Table of Content
A website to support families. The site has an active online forum where caregivers can share their experience and learn from others by asking questions, giving answers, or participating in a group discussion.
CAN (the National Family Caregivers Association) provides articles, videos, and peer support to family caregivers across the country free of charge. They cover a broad range of topics from practicalities such as medication and nutrition management, to caregiver self-care to navigation of the medical system.
This non-profit’s mission is to improve the quality of life for caregivers and the people who receive their care. Their website has an online learning center and links to many other resources such as in-person support groups.
For those caring for loved ones with Alzheimer’s, this website has clear and easy to access information on practical and emotional elements of caregiving.
The caregiver page of the website has an interactive caregiver resource guide, articles, and videos on cancer-related caregiver topics, online communities, and links to other support groups.
Companioa from the Institute on Aging
A paid-for service, to support caregivers of loved ones with dementia. This service pairs you with a personal “Care Coach”, a trained dementia expert. The Care Coach helps assess your loved one’s needs, map out a care plan and meet with you bi-monthly to discuss the plan and your needs.
Life-affirming care and comfort for children with illnesses and their families.
Imerman Angels support cancer fighters, survivors, previvors and caregivers by matching them with a “Mentor Angel” – a cancer survivor or caregiver who has faced the same type of cancer and who can answer questions and provide one-to-one support.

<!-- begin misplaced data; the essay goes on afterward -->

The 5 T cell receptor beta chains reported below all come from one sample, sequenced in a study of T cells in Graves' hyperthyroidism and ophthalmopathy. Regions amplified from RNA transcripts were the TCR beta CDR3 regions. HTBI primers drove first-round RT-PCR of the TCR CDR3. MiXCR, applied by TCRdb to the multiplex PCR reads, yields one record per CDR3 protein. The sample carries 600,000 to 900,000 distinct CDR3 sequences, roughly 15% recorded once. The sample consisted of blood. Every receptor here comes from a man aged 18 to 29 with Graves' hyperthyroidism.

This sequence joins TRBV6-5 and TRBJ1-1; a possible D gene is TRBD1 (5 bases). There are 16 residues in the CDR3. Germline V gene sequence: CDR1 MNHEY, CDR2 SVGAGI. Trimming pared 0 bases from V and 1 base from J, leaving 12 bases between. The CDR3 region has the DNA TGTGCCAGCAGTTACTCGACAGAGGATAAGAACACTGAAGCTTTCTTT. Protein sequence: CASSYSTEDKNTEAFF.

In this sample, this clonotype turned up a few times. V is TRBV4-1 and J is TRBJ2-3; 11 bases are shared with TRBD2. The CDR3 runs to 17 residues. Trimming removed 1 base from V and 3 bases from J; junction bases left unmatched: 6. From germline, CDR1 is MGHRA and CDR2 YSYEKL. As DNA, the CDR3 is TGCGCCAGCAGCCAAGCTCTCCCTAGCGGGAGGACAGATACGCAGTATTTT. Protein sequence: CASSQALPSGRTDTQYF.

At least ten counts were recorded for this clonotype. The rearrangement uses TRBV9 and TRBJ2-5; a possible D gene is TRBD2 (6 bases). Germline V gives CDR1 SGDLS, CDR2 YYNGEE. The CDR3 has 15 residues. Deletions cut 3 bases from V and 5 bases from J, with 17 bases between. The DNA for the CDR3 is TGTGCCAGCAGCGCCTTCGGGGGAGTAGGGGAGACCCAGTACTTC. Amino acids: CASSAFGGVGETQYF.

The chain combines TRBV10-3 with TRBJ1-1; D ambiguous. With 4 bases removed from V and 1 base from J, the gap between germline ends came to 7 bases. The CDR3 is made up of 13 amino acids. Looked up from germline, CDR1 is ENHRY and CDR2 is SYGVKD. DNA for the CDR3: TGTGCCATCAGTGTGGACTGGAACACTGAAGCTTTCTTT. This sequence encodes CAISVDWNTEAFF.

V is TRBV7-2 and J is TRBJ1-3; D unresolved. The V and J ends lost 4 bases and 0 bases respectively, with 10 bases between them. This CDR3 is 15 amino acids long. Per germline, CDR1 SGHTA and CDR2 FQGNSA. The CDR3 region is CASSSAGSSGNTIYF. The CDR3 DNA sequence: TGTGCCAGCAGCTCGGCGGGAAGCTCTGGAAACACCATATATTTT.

Lorenzo’s House focuses on younger-onset dementia and revolutionize care in an industry where existing practices need profound reimagining.
Planning Guides & Tools
This useful list and accompanying templates were kindly shared with us by Donna Woodward, a Hospice Volunteer and Dementia-care Volunteer. They will be particularly useful for friends or family in a caring role.
AARP has put together local resource guides showing what support is available for family caregivers in different states and different cities.
A list of links to guides and toolkits for creating your Advance Care Directives.
Next Step In Care provides written guides and videos for family caregivers that help them through any medical treatment – from visiting the family doctor, trips to ER, hospitalization and discharge and Homecare.